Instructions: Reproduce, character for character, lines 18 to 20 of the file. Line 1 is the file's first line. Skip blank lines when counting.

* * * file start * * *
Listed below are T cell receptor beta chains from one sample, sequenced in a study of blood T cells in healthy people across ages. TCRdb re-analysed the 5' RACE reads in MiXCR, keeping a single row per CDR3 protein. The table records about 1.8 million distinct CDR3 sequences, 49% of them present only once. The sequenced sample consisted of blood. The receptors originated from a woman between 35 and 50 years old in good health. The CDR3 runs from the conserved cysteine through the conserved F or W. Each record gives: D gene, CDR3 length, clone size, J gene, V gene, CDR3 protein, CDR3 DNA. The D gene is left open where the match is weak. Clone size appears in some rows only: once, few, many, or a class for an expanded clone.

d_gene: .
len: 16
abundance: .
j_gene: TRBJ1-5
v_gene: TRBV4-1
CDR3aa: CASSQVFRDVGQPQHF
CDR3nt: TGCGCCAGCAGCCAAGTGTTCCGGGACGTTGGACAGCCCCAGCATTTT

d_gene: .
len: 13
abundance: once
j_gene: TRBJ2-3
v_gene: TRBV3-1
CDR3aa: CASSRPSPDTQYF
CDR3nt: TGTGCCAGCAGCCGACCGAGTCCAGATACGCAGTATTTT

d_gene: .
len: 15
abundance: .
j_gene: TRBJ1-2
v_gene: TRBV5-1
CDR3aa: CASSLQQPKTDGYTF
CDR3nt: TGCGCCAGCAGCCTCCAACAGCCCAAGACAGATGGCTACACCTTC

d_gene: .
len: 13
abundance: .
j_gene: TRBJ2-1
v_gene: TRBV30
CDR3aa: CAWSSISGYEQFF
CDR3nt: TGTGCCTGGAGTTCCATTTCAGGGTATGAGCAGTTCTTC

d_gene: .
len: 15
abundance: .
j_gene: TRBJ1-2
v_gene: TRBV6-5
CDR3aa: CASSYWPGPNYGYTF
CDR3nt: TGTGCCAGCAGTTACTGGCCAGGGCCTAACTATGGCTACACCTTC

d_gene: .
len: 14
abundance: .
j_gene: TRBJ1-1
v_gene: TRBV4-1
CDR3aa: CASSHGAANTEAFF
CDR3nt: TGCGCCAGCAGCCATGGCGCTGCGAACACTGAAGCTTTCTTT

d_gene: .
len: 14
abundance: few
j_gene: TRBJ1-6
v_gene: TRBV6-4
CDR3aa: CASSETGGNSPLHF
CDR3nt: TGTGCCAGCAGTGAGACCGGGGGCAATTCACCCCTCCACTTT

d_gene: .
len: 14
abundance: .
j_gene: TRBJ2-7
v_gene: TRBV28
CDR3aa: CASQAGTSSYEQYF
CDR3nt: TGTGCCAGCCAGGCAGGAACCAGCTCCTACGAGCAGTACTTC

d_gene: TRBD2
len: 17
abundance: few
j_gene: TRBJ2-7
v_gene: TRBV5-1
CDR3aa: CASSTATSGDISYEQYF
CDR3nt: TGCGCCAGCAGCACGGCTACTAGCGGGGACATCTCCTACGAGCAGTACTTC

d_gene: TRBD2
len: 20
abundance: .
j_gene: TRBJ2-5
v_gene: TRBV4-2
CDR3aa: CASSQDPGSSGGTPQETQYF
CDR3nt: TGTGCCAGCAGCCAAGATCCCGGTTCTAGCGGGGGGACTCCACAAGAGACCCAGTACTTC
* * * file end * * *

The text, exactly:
abundance: .
j_gene: TRBJ1-2
v_gene: TRBV5-1